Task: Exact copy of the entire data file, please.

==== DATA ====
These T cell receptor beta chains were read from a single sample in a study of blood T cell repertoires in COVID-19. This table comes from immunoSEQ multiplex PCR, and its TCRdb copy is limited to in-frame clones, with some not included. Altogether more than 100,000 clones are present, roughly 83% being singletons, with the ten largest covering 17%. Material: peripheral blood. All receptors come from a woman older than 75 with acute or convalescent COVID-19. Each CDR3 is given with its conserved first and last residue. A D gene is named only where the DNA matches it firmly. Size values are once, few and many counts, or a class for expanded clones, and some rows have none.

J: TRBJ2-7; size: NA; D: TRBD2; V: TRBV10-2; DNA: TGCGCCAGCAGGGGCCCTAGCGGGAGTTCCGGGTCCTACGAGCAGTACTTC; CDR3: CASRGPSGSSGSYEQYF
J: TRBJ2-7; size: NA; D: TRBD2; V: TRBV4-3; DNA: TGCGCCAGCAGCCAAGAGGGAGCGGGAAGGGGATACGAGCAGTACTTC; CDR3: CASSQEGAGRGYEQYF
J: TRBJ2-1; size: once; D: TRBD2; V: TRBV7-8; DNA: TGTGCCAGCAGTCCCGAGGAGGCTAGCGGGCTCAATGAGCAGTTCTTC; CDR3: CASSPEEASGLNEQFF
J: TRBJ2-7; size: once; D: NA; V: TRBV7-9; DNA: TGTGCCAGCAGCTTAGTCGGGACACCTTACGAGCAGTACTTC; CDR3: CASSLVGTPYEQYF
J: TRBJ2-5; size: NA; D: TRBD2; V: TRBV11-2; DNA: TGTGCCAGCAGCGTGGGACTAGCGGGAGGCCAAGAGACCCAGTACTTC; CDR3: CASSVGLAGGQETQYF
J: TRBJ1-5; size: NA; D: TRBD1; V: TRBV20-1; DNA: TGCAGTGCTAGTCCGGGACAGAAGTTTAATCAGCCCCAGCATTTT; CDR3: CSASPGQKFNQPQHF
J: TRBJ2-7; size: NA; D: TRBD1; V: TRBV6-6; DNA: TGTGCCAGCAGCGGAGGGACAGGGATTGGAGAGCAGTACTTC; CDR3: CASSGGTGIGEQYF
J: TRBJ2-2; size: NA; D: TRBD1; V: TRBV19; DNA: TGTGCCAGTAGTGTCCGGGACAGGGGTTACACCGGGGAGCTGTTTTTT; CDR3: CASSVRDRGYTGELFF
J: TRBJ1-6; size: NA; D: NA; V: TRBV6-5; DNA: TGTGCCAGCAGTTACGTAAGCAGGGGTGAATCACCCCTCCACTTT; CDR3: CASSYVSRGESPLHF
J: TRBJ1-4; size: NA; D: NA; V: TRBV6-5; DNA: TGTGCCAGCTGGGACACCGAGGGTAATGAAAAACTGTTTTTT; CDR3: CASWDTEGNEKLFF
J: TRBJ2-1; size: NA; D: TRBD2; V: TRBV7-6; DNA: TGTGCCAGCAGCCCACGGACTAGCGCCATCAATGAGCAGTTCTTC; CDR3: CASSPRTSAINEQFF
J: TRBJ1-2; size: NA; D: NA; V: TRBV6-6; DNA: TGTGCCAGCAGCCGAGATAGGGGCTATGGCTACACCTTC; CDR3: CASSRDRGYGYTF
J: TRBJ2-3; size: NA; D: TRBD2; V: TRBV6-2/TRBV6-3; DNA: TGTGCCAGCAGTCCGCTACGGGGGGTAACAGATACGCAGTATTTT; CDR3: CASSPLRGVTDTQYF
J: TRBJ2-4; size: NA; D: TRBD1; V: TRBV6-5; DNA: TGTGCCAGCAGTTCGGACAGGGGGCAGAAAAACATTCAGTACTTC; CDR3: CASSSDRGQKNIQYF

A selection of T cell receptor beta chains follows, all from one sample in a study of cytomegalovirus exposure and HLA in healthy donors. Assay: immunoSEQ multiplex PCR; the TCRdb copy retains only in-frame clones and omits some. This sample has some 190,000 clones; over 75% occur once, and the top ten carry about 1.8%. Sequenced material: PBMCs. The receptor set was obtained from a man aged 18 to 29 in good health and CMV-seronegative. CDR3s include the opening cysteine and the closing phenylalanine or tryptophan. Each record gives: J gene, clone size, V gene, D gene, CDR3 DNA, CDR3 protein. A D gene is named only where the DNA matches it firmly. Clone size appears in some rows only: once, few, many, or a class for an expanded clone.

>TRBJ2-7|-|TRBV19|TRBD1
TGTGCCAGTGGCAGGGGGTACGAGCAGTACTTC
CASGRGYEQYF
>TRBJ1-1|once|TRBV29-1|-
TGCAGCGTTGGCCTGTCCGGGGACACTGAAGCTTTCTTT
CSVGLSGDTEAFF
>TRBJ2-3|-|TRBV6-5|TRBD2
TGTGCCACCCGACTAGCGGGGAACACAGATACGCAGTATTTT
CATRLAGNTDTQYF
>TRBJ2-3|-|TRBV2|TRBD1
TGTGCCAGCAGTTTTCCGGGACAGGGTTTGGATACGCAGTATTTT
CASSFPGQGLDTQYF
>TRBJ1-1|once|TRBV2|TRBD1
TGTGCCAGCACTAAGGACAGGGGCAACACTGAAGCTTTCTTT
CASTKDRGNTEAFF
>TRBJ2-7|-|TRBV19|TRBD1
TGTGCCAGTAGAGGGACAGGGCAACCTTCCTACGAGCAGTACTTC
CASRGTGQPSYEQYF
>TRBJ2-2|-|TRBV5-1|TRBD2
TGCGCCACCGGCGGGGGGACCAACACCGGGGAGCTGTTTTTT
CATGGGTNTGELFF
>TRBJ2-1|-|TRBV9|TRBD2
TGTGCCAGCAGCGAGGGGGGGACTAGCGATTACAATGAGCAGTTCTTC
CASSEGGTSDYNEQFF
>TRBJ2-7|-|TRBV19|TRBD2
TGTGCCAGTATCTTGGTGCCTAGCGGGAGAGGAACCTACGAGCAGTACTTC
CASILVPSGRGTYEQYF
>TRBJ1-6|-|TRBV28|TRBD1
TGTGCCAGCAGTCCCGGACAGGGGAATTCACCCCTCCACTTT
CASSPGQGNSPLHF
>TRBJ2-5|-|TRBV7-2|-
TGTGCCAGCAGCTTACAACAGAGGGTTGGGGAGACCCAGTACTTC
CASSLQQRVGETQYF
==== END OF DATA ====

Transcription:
These T cell receptor beta chains were read from a single sample in a study of blood T cell repertoires in COVID-19. This table comes from immunoSEQ multiplex PCR, and its TCRdb copy is limited to in-frame clones, with some not included. Altogether more than 100,000 clones are present, roughly 83% being singletons, with the ten largest covering 17%. Material: peripheral blood. All receptors come from a woman older than 75 with acute or convalescent COVID-19. Each CDR3 is given with its conserved first and last residue. A D gene is named only where the DNA matches it firmly. Size values are once, few and many counts, or a class for expanded clones, and some rows have none.

J: TRBJ2-7; size: NA; D: TRBD2; V: TRBV10-2; DNA: TGCGCCAGCAGGGGCCCTAGCGGGAGTTCCGGGTCCTACGAGCAGTACTTC; CDR3: CASRGPSGSSGSYEQYF
J: TRBJ2-7; size: NA; D: TRBD2; V: TRBV4-3; DNA: TGCGCCAGCAGCCAAGAGGGAGCGGGAAGGGGATACGAGCAGTACTTC; CDR3: CASSQEGAGRGYEQYF
J: TRBJ2-1; size: once; D: TRBD2; V: TRBV7-8; DNA: TGTGCCAGCAGTCCCGAGGAGGCTAGCGGGCTCAATGAGCAGTTCTTC; CDR3: CASSPEEASGLNEQFF
J: TRBJ2-7; size: once; D: NA; V: TRBV7-9; DNA: TGTGCCAGCAGCTTAGTCGGGACACCTTACGAGCAGTACTTC; CDR3: CASSLVGTPYEQYF
J: TRBJ2-5; size: NA; D: TRBD2; V: TRBV11-2; DNA: TGTGCCAGCAGCGTGGGACTAGCGGGAGGCCAAGAGACCCAGTACTTC; CDR3: CASSVGLAGGQETQYF
J: TRBJ1-5; size: NA; D: TRBD1; V: TRBV20-1; DNA: TGCAGTGCTAGTCCGGGACAGAAGTTTAATCAGCCCCAGCATTTT; CDR3: CSASPGQKFNQPQHF
J: TRBJ2-7; size: NA; D: TRBD1; V: TRBV6-6; DNA: TGTGCCAGCAGCGGAGGGACAGGGATTGGAGAGCAGTACTTC; CDR3: CASSGGTGIGEQYF
J: TRBJ2-2; size: NA; D: TRBD1; V: TRBV19; DNA: TGTGCCAGTAGTGTCCGGGACAGGGGTTACACCGGGGAGCTGTTTTTT; CDR3: CASSVRDRGYTGELFF
J: TRBJ1-6; size: NA; D: NA; V: TRBV6-5; DNA: TGTGCCAGCAGTTACGTAAGCAGGGGTGAATCACCCCTCCACTTT; CDR3: CASSYVSRGESPLHF
J: TRBJ1-4; size: NA; D: NA; V: TRBV6-5; DNA: TGTGCCAGCTGGGACACCGAGGGTAATGAAAAACTGTTTTTT; CDR3: CASWDTEGNEKLFF
J: TRBJ2-1; size: NA; D: TRBD2; V: TRBV7-6; DNA: TGTGCCAGCAGCCCACGGACTAGCGCCATCAATGAGCAGTTCTTC; CDR3: CASSPRTSAINEQFF
J: TRBJ1-2; size: NA; D: NA; V: TRBV6-6; DNA: TGTGCCAGCAGCCGAGATAGGGGCTATGGCTACACCTTC; CDR3: CASSRDRGYGYTF
J: TRBJ2-3; size: NA; D: TRBD2; V: TRBV6-2/TRBV6-3; DNA: TGTGCCAGCAGTCCGCTACGGGGGGTAACAGATACGCAGTATTTT; CDR3: CASSPLRGVTDTQYF
J: TRBJ2-4; size: NA; D: TRBD1; V: TRBV6-5; DNA: TGTGCCAGCAGTTCGGACAGGGGGCAGAAAAACATTCAGTACTTC; CDR3: CASSSDRGQKNIQYF

A selection of T cell receptor beta chains follows, all from one sample in a study of cytomegalovirus exposure and HLA in healthy donors. Assay: immunoSEQ multiplex PCR; the TCRdb copy retains only in-frame clones and omits some. This sample has some 190,000 clones; over 75% occur once, and the top ten carry about 1.8%. Sequenced material: PBMCs. The receptor set was obtained from a man aged 18 to 29 in good health and CMV-seronegative. CDR3s include the opening cysteine and the closing phenylalanine or tryptophan. Each record gives: J gene, clone size, V gene, D gene, CDR3 DNA, CDR3 protein. A D gene is named only where the DNA matches it firmly. Clone size appears in some rows only: once, few, many, or a class for an expanded clone.

>TRBJ2-7|-|TRBV19|TRBD1
TGTGCCAGTGGCAGGGGGTACGAGCAGTACTTC
CASGRGYEQYF
>TRBJ1-1|once|TRBV29-1|-
TGCAGCGTTGGCCTGTCCGGGGACACTGAAGCTTTCTTT
CSVGLSGDTEAFF
>TRBJ2-3|-|TRBV6-5|TRBD2
TGTGCCACCCGACTAGCGGGGAACACAGATACGCAGTATTTT
CATRLAGNTDTQYF
>TRBJ2-3|-|TRBV2|TRBD1
TGTGCCAGCAGTTTTCCGGGACAGGGTTTGGATACGCAGTATTTT
CASSFPGQGLDTQYF
>TRBJ1-1|once|TRBV2|TRBD1
TGTGCCAGCACTAAGGACAGGGGCAACACTGAAGCTTTCTTT
CASTKDRGNTEAFF
>TRBJ2-7|-|TRBV19|TRBD1
TGTGCCAGTAGAGGGACAGGGCAACCTTCCTACGAGCAGTACTTC
CASRGTGQPSYEQYF
>TRBJ2-2|-|TRBV5-1|TRBD2
TGCGCCACCGGCGGGGGGACCAACACCGGGGAGCTGTTTTTT
CATGGGTNTGELFF
>TRBJ2-1|-|TRBV9|TRBD2
TGTGCCAGCAGCGAGGGGGGGACTAGCGATTACAATGAGCAGTTCTTC
CASSEGGTSDYNEQFF
>TRBJ2-7|-|TRBV19|TRBD2
TGTGCCAGTATCTTGGTGCCTAGCGGGAGAGGAACCTACGAGCAGTACTTC
CASILVPSGRGTYEQYF
>TRBJ1-6|-|TRBV28|TRBD1
TGTGCCAGCAGTCCCGGACAGGGGAATTCACCCCTCCACTTT
CASSPGQGNSPLHF
>TRBJ2-5|-|TRBV7-2|-
TGTGCCAGCAGCTTACAACAGAGGGTTGGGGAGACCCAGTACTTC
CASSLQQRVGETQYF